Moving Beyond Circumstances that Block Us

By Keith Miller | April 6, 2010

Over the years many serious, committed Christians have asked me questions about how to come to grips with such painful topics as sickness, handicaps, accidents leading to permanent injury or death, and other such matters.  Devastated parents, husbands, young adults, when faced with the loss of someone on whom they depend, and whom they love deeply, begin to wonder what part God has in it all.

“Why was our child born with birth defects?”

“Why did my wife get cancer at 34 with four young children to raise?”

“Why was my father killed in a head-on collision by a drunk driver?”

“How could God let these things happen?”

These questions from the drawn, haunted faces of grieving, frustrated Christians keep coming back to me in the quiet of my study.  Why indeed?

I have faced questions like these in my own life before and after trying to make a serious commitment of my life to Christ.  I have cried, prayed, read, asked, and thought about the meaning of sickness and death.

When I was eighteen, I walked through the grief of a war telegram announcing the death of my only brother in a plane crash and saw what this did to my parent’s lives.  I saw my mother have a nervous breakdown and then sat by her as she died of cancer in a few years.  My father had ulcers and then a heart condition which combined to kill him when I was twenty-three.  And in the midst of these sicknesses I broke my neck in a car wreck, and the doctor thought I might be paralyzed.

As each member of my family died I planned funerals and tried to console the ones who remained.  As each one “disappeared,” I spent a lot of time as a young man thinking about sickness and death.  I watched how they affected us all—the bad things and the good.  And I remember looking up at the stars late the night we heard of my brother’s death and crying out, “Why?”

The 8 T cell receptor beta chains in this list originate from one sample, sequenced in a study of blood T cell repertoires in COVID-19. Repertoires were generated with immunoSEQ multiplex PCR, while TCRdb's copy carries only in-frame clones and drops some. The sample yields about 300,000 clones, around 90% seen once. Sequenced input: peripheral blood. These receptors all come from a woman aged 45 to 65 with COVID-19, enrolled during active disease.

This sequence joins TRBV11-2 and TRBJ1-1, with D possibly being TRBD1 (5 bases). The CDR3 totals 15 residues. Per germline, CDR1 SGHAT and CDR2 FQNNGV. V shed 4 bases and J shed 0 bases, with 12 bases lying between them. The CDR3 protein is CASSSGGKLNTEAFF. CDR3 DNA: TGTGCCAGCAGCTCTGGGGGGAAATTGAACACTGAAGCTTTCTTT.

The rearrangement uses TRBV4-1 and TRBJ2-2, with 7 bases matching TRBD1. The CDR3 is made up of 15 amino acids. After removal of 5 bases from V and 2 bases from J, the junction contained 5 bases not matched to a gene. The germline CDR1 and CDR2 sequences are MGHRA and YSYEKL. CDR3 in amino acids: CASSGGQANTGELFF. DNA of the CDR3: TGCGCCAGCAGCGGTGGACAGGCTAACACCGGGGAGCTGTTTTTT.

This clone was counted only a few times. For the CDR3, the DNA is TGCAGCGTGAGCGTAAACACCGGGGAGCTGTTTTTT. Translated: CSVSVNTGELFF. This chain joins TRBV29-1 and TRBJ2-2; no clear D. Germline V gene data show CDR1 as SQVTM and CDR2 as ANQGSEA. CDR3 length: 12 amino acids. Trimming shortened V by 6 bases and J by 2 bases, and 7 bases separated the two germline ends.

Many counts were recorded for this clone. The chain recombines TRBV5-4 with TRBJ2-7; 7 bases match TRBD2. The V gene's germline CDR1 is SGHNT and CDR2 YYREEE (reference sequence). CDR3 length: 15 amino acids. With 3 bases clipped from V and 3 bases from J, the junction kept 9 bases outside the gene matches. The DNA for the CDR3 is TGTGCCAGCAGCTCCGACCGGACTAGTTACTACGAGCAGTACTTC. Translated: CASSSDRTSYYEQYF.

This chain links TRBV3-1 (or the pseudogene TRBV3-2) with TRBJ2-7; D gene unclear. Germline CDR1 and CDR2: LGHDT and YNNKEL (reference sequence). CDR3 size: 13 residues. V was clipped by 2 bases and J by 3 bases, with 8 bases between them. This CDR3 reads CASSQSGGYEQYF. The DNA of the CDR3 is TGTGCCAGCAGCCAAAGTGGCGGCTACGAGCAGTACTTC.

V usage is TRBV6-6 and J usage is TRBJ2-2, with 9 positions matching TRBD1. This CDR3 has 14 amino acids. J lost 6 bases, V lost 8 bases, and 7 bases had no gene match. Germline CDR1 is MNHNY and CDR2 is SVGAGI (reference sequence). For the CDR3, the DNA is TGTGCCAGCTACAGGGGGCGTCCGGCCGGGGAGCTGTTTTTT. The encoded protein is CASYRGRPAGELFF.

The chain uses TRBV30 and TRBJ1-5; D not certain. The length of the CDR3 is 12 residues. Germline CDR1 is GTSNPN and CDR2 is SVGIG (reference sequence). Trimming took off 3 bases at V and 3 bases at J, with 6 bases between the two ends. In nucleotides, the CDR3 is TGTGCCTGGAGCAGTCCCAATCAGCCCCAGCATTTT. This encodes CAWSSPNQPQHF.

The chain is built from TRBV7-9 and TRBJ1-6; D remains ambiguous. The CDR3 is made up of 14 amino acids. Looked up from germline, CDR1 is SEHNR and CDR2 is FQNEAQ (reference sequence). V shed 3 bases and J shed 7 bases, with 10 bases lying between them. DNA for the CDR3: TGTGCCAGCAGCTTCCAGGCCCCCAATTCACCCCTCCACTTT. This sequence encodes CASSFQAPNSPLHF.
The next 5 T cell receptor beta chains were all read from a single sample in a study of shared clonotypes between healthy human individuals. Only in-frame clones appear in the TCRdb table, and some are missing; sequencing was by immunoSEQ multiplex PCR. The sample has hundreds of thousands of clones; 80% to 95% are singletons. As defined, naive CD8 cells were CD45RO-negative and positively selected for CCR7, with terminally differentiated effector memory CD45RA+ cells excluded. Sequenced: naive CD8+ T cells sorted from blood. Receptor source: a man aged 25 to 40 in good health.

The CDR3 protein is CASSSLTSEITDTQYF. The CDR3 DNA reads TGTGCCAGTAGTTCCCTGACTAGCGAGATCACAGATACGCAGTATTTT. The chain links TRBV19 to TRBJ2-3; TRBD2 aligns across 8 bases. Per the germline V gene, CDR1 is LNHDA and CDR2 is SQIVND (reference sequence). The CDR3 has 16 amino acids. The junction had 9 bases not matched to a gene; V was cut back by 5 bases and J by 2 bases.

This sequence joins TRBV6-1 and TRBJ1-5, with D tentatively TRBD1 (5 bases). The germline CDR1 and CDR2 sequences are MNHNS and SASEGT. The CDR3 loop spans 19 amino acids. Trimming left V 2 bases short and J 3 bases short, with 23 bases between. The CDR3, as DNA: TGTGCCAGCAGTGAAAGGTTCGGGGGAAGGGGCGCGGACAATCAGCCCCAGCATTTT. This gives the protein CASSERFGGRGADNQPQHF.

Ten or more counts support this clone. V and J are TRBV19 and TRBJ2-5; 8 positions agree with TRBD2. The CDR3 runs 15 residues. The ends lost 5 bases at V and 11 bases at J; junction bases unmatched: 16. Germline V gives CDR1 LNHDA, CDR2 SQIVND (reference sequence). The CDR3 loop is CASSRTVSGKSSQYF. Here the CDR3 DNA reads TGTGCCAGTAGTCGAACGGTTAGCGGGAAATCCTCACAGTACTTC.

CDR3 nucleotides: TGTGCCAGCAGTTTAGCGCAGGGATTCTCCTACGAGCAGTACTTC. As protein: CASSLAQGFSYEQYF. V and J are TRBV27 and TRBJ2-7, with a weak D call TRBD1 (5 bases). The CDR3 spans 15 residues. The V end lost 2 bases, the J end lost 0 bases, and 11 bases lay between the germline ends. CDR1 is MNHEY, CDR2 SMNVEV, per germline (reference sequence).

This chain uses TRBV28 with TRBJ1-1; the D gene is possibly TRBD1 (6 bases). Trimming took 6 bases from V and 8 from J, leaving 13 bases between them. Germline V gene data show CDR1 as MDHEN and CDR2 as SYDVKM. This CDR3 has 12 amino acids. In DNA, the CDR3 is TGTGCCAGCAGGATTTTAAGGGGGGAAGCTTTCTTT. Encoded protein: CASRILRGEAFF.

Since I have become a Christian I have seen that this scream is a way of asking probably the deepest and most perplexing question that faces a person who believes in the God of Jesus Christ: “If God is all powerful and also good, why does he allow evil and pain to plague his people?”

This was one of the first questions my mind went to after my conversion.  Out of their uncertainty, people have come up with three basic notions about sickness—with dozens of variations.  Some say, “Sickness is God’s will; therefore we must bear it patiently.”  Others say, “Sickness is of Satan.  And if we pray and have faith, God will root it out and heal us.”  Still others believe that “out of sickness can come understanding, noble character and achievements which would never have been.”  But having studied the Scriptures and having read many books on sickness and the whole problem of “undeserved” evil, I have not found any theoretical solution which satisfies the pain of the human soul in its agony and tells us “why.”

How then do we Christians face sickness when it strikes us or the people we love, or deal with the death of someone we love?

In God’s Good News—expressed in the drama of the life choices and experiences of a Person (not a reasoned theory about those choices and experiences), Jesus gives us something which is more valuable than intellectual answers to the deepest problems of human life.  With his unique self-limiting love (he chose not to use his power to save himself or even to save his cause) he provides a paradoxical offer of freedom for all of us self-centered humans to transcend even our fear of death, to risk all of our lives in order to find the blessedness of God.   Since our imaginations can absorb and be transformed by a love of us that does not demand a price in return, God gives us a choice of whether we want His gift of life in our experience that allows us to transcend and even utilize the circumstances that have us blocked.  But to incorporate Jesus’ “answers” in our lives, we must move beyond the question of “why illness?” to “what can I learn from this illness?” and “How can I love others better in the midst of sickness and failure.